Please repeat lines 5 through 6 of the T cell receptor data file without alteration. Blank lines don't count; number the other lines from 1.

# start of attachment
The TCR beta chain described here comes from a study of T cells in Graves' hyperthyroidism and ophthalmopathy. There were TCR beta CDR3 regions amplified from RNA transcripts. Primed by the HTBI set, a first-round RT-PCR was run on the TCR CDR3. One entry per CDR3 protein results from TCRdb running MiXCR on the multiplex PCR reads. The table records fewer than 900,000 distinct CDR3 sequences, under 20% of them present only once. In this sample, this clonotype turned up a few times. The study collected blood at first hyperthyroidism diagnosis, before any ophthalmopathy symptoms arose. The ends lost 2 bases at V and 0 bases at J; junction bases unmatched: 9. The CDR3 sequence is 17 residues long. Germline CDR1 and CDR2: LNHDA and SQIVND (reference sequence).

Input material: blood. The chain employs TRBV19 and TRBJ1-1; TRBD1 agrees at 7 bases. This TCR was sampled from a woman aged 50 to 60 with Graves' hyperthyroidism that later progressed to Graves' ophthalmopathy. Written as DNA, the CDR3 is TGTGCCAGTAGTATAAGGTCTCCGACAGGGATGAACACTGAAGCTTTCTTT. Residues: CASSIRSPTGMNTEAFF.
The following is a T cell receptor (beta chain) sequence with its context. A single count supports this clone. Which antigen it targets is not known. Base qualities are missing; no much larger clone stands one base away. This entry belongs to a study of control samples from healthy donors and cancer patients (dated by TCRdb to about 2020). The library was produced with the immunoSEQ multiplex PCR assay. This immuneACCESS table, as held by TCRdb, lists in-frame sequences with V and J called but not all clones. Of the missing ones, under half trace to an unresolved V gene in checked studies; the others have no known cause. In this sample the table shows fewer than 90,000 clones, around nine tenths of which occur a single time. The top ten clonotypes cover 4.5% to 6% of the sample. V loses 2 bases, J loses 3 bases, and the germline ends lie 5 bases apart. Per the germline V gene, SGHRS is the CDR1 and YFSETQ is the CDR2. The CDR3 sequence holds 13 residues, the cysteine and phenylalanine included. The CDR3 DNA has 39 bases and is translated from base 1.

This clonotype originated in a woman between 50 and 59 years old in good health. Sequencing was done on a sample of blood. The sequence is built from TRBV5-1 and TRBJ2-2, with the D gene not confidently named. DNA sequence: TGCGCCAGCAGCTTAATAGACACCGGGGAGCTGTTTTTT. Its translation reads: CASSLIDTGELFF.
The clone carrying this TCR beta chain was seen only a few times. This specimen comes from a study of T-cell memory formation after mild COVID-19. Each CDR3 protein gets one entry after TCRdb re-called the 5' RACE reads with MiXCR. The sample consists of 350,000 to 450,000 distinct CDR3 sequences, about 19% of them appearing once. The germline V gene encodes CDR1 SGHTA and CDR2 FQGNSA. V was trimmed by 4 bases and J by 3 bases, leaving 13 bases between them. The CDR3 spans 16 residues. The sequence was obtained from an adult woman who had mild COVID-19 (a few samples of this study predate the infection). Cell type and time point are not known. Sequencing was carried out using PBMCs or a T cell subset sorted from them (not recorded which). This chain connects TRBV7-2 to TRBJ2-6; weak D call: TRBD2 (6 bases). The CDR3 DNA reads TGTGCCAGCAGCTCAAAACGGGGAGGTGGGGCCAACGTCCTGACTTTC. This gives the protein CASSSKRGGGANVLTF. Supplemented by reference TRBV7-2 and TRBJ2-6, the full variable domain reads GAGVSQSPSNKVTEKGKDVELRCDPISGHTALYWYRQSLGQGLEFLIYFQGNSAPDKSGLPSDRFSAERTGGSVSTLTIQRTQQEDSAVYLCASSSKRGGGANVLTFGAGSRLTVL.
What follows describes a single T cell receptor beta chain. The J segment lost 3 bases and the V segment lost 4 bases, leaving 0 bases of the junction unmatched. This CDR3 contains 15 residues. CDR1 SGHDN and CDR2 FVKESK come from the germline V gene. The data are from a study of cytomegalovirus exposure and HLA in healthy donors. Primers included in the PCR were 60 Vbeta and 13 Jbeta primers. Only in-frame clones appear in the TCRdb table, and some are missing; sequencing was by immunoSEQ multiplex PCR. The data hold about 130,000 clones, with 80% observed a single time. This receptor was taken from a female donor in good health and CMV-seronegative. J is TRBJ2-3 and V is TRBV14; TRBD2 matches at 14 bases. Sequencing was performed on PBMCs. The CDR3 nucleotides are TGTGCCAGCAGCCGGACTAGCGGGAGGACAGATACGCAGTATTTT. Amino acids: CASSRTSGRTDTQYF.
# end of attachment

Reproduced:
The clone carrying this TCR beta chain was seen only a few times. This specimen comes from a study of T-cell memory formation after mild COVID-19. Each CDR3 protein gets one entry after TCRdb re-called the 5' RACE reads with MiXCR. The sample consists of 350,000 to 450,000 distinct CDR3 sequences, about 19% of them appearing once. The germline V gene encodes CDR1 SGHTA and CDR2 FQGNSA. V was trimmed by 4 bases and J by 3 bases, leaving 13 bases between them. The CDR3 spans 16 residues. The sequence was obtained from an adult woman who had mild COVID-19 (a few samples of this study predate the infection). Cell type and time point are not known. Sequencing was carried out using PBMCs or a T cell subset sorted from them (not recorded which). This chain connects TRBV7-2 to TRBJ2-6; weak D call: TRBD2 (6 bases). The CDR3 DNA reads TGTGCCAGCAGCTCAAAACGGGGAGGTGGGGCCAACGTCCTGACTTTC. This gives the protein CASSSKRGGGANVLTF. Supplemented by reference TRBV7-2 and TRBJ2-6, the full variable domain reads GAGVSQSPSNKVTEKGKDVELRCDPISGHTALYWYRQSLGQGLEFLIYFQGNSAPDKSGLPSDRFSAERTGGSVSTLTIQRTQQEDSAVYLCASSSKRGGGANVLTFGAGSRLTVL.
What follows describes a single T cell receptor beta chain. The J segment lost 3 bases and the V segment lost 4 bases, leaving 0 bases of the junction unmatched. This CDR3 contains 15 residues. CDR1 SGHDN and CDR2 FVKESK come from the germline V gene. The data are from a study of cytomegalovirus exposure and HLA in healthy donors. Primers included in the PCR were 60 Vbeta and 13 Jbeta primers. Only in-frame clones appear in the TCRdb table, and some are missing; sequencing was by immunoSEQ multiplex PCR. The data hold about 130,000 clones, with 80% observed a single time. This receptor was taken from a female donor in good health and CMV-seronegative. J is TRBJ2-3 and V is TRBV14; TRBD2 matches at 14 bases. Sequencing was performed on PBMCs. The CDR3 nucleotides are TGTGCCAGCAGCCGGACTAGCGGGAGGACAGATACGCAGTATTTT. Amino acids: CASSRTSGRTDTQYF.